Authorities seized two pairs of pliers and five loose teeth, some of which appeared to have the roots still attached.
In interviews, Edwards told a police lieutenant that Haag told him Jayla had fallen down stairs and that several times he told his girlfriend to get the girl medical care, but she refused.
Jayla was transferred to a Wichita hospital, where a doctor told relatives the girl would “have no chance for a normal life because of brain damage.” Her family decided to remove life-support equipment.
Haag told a doctor that her daughter “has been through it long enough.” On March 30, 2012, eight days after being brought to the ER, Jayla was pronounced dead.
Later, Haag told an investigator that she had tried to leave Edwards before but that he wouldn’t let her, taking the car seat, her keys and sometimes her phone.
The night before Jayla arrived at the ER, Edwards’ young daughter was crying and told Haag “that it sounded like daddy was choking” Jayla, the affidavit says, quoting Haag. Haag said she went into a bedroom, where Edwards and Jayla were, and he “got mad” when she told him what his daughter said. Later, when Haag heard Jayla crying, she went into the bedroom and saw Edwards holding her daughter “under her chin and squeezing.” Haag told him to stop, and Jayla cried louder, the affidavit says. Edwards squeezed harder, and the girl stopped crying.
Haag said she had to leave for 10 minutes, to take another child home. When she returned, Jayla was lying across Edwards while he was on the phone. She thought her daughter was asleep, but a short time later, the girl’s “eyes were rolled back and she was jerking,” the affidavit says.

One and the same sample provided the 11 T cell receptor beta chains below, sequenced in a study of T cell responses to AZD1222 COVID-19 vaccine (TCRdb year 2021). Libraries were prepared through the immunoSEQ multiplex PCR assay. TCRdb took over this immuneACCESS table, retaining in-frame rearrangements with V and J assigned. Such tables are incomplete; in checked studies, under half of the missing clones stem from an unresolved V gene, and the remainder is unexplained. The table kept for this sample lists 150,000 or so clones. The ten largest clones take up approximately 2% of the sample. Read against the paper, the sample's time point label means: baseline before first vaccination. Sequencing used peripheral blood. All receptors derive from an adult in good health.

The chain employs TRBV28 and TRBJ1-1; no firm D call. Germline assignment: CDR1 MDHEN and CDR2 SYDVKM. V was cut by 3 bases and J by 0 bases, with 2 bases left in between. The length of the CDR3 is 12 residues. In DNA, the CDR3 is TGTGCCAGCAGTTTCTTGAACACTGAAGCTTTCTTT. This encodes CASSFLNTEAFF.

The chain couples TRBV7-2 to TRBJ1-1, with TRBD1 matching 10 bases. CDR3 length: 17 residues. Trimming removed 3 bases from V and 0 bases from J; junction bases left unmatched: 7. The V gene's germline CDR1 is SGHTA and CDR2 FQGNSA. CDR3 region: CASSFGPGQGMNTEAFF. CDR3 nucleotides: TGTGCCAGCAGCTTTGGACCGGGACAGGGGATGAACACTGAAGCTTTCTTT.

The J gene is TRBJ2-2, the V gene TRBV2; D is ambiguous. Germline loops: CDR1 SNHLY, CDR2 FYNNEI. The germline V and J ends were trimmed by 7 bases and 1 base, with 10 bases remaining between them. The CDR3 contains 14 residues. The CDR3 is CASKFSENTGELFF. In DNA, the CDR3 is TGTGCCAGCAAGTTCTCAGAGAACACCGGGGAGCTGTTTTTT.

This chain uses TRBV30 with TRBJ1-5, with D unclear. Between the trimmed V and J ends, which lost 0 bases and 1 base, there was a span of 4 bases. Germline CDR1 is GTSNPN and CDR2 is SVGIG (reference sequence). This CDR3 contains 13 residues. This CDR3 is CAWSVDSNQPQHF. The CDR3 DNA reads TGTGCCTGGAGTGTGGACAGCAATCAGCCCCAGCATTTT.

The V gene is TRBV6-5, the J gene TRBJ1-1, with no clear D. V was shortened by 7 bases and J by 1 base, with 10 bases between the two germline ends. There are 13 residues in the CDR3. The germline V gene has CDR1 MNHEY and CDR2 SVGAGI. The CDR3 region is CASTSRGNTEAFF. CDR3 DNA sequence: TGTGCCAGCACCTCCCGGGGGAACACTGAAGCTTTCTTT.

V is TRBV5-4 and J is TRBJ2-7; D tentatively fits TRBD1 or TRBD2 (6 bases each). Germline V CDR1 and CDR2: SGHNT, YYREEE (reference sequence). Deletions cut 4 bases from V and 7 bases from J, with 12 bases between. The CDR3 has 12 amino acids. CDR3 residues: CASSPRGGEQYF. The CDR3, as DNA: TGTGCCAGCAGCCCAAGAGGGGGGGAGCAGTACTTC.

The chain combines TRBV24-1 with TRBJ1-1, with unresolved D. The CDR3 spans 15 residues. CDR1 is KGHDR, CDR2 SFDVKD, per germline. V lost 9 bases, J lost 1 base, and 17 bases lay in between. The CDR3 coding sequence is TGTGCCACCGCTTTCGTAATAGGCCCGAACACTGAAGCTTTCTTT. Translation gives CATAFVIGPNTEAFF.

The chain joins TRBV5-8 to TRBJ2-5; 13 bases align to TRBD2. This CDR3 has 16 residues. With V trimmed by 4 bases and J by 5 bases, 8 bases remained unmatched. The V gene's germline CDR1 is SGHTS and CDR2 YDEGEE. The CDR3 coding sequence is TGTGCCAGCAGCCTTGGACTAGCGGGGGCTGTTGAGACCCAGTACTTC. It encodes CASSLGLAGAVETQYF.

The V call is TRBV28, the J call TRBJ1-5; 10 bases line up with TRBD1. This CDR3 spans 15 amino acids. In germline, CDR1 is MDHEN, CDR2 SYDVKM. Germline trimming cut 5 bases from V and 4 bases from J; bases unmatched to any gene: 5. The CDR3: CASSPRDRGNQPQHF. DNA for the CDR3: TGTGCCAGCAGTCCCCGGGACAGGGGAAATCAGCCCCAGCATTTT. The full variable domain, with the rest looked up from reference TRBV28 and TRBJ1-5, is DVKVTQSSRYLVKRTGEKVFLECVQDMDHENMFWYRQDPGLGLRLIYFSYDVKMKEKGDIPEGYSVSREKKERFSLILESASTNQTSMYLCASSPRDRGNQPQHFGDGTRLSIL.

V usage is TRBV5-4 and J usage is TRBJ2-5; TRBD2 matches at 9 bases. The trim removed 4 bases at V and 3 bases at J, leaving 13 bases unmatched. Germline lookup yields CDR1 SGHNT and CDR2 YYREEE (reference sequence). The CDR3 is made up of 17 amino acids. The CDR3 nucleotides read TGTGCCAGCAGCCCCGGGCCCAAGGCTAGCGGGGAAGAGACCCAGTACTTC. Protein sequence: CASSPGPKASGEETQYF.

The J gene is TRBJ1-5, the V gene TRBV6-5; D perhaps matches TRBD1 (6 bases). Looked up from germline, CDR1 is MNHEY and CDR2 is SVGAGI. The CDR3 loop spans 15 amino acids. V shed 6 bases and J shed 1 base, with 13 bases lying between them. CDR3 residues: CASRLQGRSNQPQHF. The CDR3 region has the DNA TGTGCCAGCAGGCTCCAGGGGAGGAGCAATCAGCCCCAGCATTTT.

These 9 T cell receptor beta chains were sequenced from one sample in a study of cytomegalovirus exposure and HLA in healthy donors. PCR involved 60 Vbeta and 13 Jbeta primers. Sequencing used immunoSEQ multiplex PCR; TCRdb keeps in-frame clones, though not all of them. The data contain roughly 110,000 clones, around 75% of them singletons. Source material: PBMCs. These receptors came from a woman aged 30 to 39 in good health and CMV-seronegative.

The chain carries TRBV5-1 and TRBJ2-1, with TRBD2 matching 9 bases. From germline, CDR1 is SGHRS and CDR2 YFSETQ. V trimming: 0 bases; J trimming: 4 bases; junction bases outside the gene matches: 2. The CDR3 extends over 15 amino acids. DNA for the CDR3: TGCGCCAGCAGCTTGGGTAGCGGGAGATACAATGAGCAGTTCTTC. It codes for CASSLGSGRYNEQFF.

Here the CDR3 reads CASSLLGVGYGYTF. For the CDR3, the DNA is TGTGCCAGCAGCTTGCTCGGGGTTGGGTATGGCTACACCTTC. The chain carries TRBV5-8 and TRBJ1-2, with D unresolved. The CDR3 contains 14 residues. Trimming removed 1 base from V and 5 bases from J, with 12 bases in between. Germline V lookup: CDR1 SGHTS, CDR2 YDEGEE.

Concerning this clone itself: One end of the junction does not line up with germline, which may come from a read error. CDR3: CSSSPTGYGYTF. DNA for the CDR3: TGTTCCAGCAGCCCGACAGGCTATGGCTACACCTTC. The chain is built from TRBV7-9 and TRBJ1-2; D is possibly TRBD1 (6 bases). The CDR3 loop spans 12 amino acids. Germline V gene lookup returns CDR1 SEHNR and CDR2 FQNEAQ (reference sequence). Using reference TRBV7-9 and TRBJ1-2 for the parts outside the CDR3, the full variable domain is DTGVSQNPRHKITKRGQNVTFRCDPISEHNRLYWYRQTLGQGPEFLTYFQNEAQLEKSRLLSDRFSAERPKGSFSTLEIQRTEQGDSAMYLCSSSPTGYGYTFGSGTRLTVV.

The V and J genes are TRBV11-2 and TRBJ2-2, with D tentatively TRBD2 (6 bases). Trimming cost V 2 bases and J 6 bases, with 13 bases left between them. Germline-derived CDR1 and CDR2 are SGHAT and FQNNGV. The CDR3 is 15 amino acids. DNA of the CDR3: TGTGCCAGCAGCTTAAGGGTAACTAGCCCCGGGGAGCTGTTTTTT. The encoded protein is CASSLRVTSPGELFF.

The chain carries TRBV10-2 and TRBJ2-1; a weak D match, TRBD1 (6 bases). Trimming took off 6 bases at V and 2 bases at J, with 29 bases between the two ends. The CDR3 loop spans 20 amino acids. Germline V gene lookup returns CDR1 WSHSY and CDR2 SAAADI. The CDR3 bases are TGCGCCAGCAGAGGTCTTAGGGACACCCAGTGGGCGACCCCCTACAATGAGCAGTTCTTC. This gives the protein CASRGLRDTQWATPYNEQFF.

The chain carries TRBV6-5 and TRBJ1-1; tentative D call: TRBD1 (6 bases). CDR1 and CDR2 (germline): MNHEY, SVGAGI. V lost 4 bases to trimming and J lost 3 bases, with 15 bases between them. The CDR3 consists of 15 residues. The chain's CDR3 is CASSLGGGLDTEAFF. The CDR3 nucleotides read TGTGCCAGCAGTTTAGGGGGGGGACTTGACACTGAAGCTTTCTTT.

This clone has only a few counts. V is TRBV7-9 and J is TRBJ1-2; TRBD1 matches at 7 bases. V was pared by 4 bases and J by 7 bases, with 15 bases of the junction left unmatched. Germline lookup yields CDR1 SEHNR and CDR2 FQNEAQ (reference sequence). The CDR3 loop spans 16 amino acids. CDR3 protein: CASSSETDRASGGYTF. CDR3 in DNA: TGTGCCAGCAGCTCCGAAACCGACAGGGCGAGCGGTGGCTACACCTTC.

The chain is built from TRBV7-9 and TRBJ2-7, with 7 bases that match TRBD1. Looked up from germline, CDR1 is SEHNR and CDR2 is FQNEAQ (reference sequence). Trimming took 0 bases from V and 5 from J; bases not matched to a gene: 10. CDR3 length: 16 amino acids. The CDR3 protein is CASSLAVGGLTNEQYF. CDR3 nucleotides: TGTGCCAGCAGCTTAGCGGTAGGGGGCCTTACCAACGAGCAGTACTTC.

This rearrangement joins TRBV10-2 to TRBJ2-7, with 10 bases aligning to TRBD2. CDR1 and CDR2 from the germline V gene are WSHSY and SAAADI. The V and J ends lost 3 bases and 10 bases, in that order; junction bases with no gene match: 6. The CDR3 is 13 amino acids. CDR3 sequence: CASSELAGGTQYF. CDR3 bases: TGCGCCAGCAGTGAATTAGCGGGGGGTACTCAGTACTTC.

Edwards told her that it was “ok that babies have seizures.”
Haag told an investigator that she and Edwards had argued because he “put an Altoids can” in her daughter’s mouth. Haag said that the girl’s teeth were loose because Edwards “kept shoving the Altoid can in her mouth.”
The girl moaned through the night.
Other adults came to the apartment that night and into the morning. Some said they told Haag that her daughter didn’t look well and should be taken to a hospital.
“Haag said that she knew she waited too long” to get help for her daughter, the affidavit says. The mother had worried that her daughter would test positive for meth “because everyone in the house smoked.”
An investigator asked Haag about a scar on Jayla’s shoulder, and Haag said it had been there several months, that she hadn’t noticed it until it was healed, that Edwards wouldn’t tell her how the injury occurred. She said Edwards insisted on bathing and dressing her daughter.
Edwards told an investigator “that he did not touch” Jayla and “that he loved kids,” the affidavit says.
The affidavit concludes that investigators found “consistencies with someone grabbing her around the neck or lower jaw area.”
The investigator also noted a detail in photographs of the apartment: the end of an Altoids can with a “noticeable semi circular indention.”
Reach Tim Potter at 316-268-6684 or firstname.lastname@example.org.